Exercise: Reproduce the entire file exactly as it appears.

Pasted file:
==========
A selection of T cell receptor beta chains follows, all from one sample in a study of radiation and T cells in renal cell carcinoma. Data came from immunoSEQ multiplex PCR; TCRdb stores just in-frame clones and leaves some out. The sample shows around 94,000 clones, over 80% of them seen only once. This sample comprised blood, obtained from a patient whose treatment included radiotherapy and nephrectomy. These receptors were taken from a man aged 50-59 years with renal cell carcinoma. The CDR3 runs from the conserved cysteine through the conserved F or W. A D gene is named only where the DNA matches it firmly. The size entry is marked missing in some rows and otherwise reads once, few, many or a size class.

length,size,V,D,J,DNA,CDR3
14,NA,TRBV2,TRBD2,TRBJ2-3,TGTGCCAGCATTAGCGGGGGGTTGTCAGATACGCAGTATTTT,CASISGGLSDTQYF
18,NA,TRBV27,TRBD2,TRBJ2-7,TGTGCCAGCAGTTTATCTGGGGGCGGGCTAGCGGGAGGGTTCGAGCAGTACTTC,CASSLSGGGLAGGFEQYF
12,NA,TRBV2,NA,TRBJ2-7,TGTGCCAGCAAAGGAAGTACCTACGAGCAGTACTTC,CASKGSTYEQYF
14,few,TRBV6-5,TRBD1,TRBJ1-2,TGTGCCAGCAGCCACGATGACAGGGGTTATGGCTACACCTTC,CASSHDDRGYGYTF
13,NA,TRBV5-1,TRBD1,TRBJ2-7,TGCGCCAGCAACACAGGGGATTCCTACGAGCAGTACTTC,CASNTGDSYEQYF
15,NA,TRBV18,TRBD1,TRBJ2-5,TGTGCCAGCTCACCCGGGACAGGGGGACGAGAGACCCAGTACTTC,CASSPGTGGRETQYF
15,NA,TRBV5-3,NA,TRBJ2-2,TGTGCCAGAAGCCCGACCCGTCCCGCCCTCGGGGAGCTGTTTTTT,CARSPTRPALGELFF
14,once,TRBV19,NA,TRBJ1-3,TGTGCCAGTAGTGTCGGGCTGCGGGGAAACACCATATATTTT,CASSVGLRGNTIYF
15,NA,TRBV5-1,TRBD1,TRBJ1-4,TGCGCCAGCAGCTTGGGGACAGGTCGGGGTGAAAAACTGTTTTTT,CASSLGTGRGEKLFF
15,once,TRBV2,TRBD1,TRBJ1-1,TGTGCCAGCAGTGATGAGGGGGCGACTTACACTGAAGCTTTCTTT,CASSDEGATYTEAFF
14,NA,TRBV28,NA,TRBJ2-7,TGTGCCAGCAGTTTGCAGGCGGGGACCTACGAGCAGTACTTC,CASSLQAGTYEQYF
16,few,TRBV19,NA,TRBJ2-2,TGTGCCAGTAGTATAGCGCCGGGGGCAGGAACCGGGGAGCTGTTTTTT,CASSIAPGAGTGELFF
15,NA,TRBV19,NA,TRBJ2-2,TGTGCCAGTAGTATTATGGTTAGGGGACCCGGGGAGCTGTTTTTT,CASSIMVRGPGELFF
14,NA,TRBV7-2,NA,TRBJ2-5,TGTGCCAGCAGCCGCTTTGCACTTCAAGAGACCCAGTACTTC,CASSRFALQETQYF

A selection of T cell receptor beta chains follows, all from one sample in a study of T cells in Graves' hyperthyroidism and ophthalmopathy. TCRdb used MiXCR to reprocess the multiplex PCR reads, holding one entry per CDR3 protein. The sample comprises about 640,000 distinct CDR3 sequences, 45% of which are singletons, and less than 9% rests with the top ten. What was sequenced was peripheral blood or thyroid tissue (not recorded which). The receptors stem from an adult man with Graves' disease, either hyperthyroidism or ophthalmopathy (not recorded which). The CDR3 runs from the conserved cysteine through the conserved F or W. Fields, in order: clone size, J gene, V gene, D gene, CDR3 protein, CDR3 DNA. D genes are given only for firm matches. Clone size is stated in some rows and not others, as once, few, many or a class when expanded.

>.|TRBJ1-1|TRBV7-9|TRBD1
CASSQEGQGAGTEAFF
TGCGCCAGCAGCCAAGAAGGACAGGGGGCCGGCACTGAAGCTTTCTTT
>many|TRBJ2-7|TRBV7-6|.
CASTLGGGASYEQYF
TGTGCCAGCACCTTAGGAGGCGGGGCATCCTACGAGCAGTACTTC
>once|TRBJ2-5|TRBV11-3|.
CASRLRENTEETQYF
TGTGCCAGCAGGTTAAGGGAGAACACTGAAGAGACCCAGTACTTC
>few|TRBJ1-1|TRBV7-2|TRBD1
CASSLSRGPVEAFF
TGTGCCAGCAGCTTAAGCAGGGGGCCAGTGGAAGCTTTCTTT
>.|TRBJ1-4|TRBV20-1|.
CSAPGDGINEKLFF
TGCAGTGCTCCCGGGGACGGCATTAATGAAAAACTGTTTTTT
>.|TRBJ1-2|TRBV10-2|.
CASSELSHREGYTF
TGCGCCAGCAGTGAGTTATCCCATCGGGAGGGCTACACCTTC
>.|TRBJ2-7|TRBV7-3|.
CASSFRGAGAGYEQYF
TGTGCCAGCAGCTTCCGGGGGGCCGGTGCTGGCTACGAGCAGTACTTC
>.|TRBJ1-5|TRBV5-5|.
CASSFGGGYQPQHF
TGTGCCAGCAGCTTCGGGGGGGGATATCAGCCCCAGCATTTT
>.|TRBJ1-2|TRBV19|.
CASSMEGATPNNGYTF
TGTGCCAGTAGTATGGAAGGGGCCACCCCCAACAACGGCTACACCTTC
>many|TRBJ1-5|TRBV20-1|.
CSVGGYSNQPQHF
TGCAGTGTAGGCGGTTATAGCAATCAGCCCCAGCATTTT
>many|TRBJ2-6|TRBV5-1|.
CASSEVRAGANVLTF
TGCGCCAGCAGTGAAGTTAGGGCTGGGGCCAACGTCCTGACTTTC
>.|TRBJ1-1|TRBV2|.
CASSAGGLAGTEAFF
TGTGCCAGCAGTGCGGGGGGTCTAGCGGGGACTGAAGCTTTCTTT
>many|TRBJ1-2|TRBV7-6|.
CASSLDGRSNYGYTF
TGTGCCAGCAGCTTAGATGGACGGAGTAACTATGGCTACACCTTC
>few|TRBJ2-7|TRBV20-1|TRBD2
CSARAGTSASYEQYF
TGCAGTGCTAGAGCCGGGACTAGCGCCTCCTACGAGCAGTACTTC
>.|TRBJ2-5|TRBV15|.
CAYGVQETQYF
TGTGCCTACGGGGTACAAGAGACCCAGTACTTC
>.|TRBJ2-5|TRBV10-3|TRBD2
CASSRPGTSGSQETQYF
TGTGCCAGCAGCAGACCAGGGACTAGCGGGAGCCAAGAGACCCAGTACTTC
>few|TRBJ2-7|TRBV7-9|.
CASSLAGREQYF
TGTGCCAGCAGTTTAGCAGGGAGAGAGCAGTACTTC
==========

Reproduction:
A selection of T cell receptor beta chains follows, all from one sample in a study of radiation and T cells in renal cell carcinoma. Data came from immunoSEQ multiplex PCR; TCRdb stores just in-frame clones and leaves some out. The sample shows around 94,000 clones, over 80% of them seen only once. This sample comprised blood, obtained from a patient whose treatment included radiotherapy and nephrectomy. These receptors were taken from a man aged 50-59 years with renal cell carcinoma. The CDR3 runs from the conserved cysteine through the conserved F or W. A D gene is named only where the DNA matches it firmly. The size entry is marked missing in some rows and otherwise reads once, few, many or a size class.

length,size,V,D,J,DNA,CDR3
14,NA,TRBV2,TRBD2,TRBJ2-3,TGTGCCAGCATTAGCGGGGGGTTGTCAGATACGCAGTATTTT,CASISGGLSDTQYF
18,NA,TRBV27,TRBD2,TRBJ2-7,TGTGCCAGCAGTTTATCTGGGGGCGGGCTAGCGGGAGGGTTCGAGCAGTACTTC,CASSLSGGGLAGGFEQYF
12,NA,TRBV2,NA,TRBJ2-7,TGTGCCAGCAAAGGAAGTACCTACGAGCAGTACTTC,CASKGSTYEQYF
14,few,TRBV6-5,TRBD1,TRBJ1-2,TGTGCCAGCAGCCACGATGACAGGGGTTATGGCTACACCTTC,CASSHDDRGYGYTF
13,NA,TRBV5-1,TRBD1,TRBJ2-7,TGCGCCAGCAACACAGGGGATTCCTACGAGCAGTACTTC,CASNTGDSYEQYF
15,NA,TRBV18,TRBD1,TRBJ2-5,TGTGCCAGCTCACCCGGGACAGGGGGACGAGAGACCCAGTACTTC,CASSPGTGGRETQYF
15,NA,TRBV5-3,NA,TRBJ2-2,TGTGCCAGAAGCCCGACCCGTCCCGCCCTCGGGGAGCTGTTTTTT,CARSPTRPALGELFF
14,once,TRBV19,NA,TRBJ1-3,TGTGCCAGTAGTGTCGGGCTGCGGGGAAACACCATATATTTT,CASSVGLRGNTIYF
15,NA,TRBV5-1,TRBD1,TRBJ1-4,TGCGCCAGCAGCTTGGGGACAGGTCGGGGTGAAAAACTGTTTTTT,CASSLGTGRGEKLFF
15,once,TRBV2,TRBD1,TRBJ1-1,TGTGCCAGCAGTGATGAGGGGGCGACTTACACTGAAGCTTTCTTT,CASSDEGATYTEAFF
14,NA,TRBV28,NA,TRBJ2-7,TGTGCCAGCAGTTTGCAGGCGGGGACCTACGAGCAGTACTTC,CASSLQAGTYEQYF
16,few,TRBV19,NA,TRBJ2-2,TGTGCCAGTAGTATAGCGCCGGGGGCAGGAACCGGGGAGCTGTTTTTT,CASSIAPGAGTGELFF
15,NA,TRBV19,NA,TRBJ2-2,TGTGCCAGTAGTATTATGGTTAGGGGACCCGGGGAGCTGTTTTTT,CASSIMVRGPGELFF
14,NA,TRBV7-2,NA,TRBJ2-5,TGTGCCAGCAGCCGCTTTGCACTTCAAGAGACCCAGTACTTC,CASSRFALQETQYF

A selection of T cell receptor beta chains follows, all from one sample in a study of T cells in Graves' hyperthyroidism and ophthalmopathy. TCRdb used MiXCR to reprocess the multiplex PCR reads, holding one entry per CDR3 protein. The sample comprises about 640,000 distinct CDR3 sequences, 45% of which are singletons, and less than 9% rests with the top ten. What was sequenced was peripheral blood or thyroid tissue (not recorded which). The receptors stem from an adult man with Graves' disease, either hyperthyroidism or ophthalmopathy (not recorded which). The CDR3 runs from the conserved cysteine through the conserved F or W. Fields, in order: clone size, J gene, V gene, D gene, CDR3 protein, CDR3 DNA. D genes are given only for firm matches. Clone size is stated in some rows and not others, as once, few, many or a class when expanded.

>.|TRBJ1-1|TRBV7-9|TRBD1
CASSQEGQGAGTEAFF
TGCGCCAGCAGCCAAGAAGGACAGGGGGCCGGCACTGAAGCTTTCTTT
>many|TRBJ2-7|TRBV7-6|.
CASTLGGGASYEQYF
TGTGCCAGCACCTTAGGAGGCGGGGCATCCTACGAGCAGTACTTC
>once|TRBJ2-5|TRBV11-3|.
CASRLRENTEETQYF
TGTGCCAGCAGGTTAAGGGAGAACACTGAAGAGACCCAGTACTTC
>few|TRBJ1-1|TRBV7-2|TRBD1
CASSLSRGPVEAFF
TGTGCCAGCAGCTTAAGCAGGGGGCCAGTGGAAGCTTTCTTT
>.|TRBJ1-4|TRBV20-1|.
CSAPGDGINEKLFF
TGCAGTGCTCCCGGGGACGGCATTAATGAAAAACTGTTTTTT
>.|TRBJ1-2|TRBV10-2|.
CASSELSHREGYTF
TGCGCCAGCAGTGAGTTATCCCATCGGGAGGGCTACACCTTC
>.|TRBJ2-7|TRBV7-3|.
CASSFRGAGAGYEQYF
TGTGCCAGCAGCTTCCGGGGGGCCGGTGCTGGCTACGAGCAGTACTTC
>.|TRBJ1-5|TRBV5-5|.
CASSFGGGYQPQHF
TGTGCCAGCAGCTTCGGGGGGGGATATCAGCCCCAGCATTTT
>.|TRBJ1-2|TRBV19|.
CASSMEGATPNNGYTF
TGTGCCAGTAGTATGGAAGGGGCCACCCCCAACAACGGCTACACCTTC
>many|TRBJ1-5|TRBV20-1|.
CSVGGYSNQPQHF
TGCAGTGTAGGCGGTTATAGCAATCAGCCCCAGCATTTT
>many|TRBJ2-6|TRBV5-1|.
CASSEVRAGANVLTF
TGCGCCAGCAGTGAAGTTAGGGCTGGGGCCAACGTCCTGACTTTC
>.|TRBJ1-1|TRBV2|.
CASSAGGLAGTEAFF
TGTGCCAGCAGTGCGGGGGGTCTAGCGGGGACTGAAGCTTTCTTT
>many|TRBJ1-2|TRBV7-6|.
CASSLDGRSNYGYTF
TGTGCCAGCAGCTTAGATGGACGGAGTAACTATGGCTACACCTTC
>few|TRBJ2-7|TRBV20-1|TRBD2
CSARAGTSASYEQYF
TGCAGTGCTAGAGCCGGGACTAGCGCCTCCTACGAGCAGTACTTC
>.|TRBJ2-5|TRBV15|.
CAYGVQETQYF
TGTGCCTACGGGGTACAAGAGACCCAGTACTTC
>.|TRBJ2-5|TRBV10-3|TRBD2
CASSRPGTSGSQETQYF
TGTGCCAGCAGCAGACCAGGGACTAGCGGGAGCCAAGAGACCCAGTACTTC
>few|TRBJ2-7|TRBV7-9|.
CASSLAGREQYF
TGTGCCAGCAGTTTAGCAGGGAGAGAGCAGTACTTC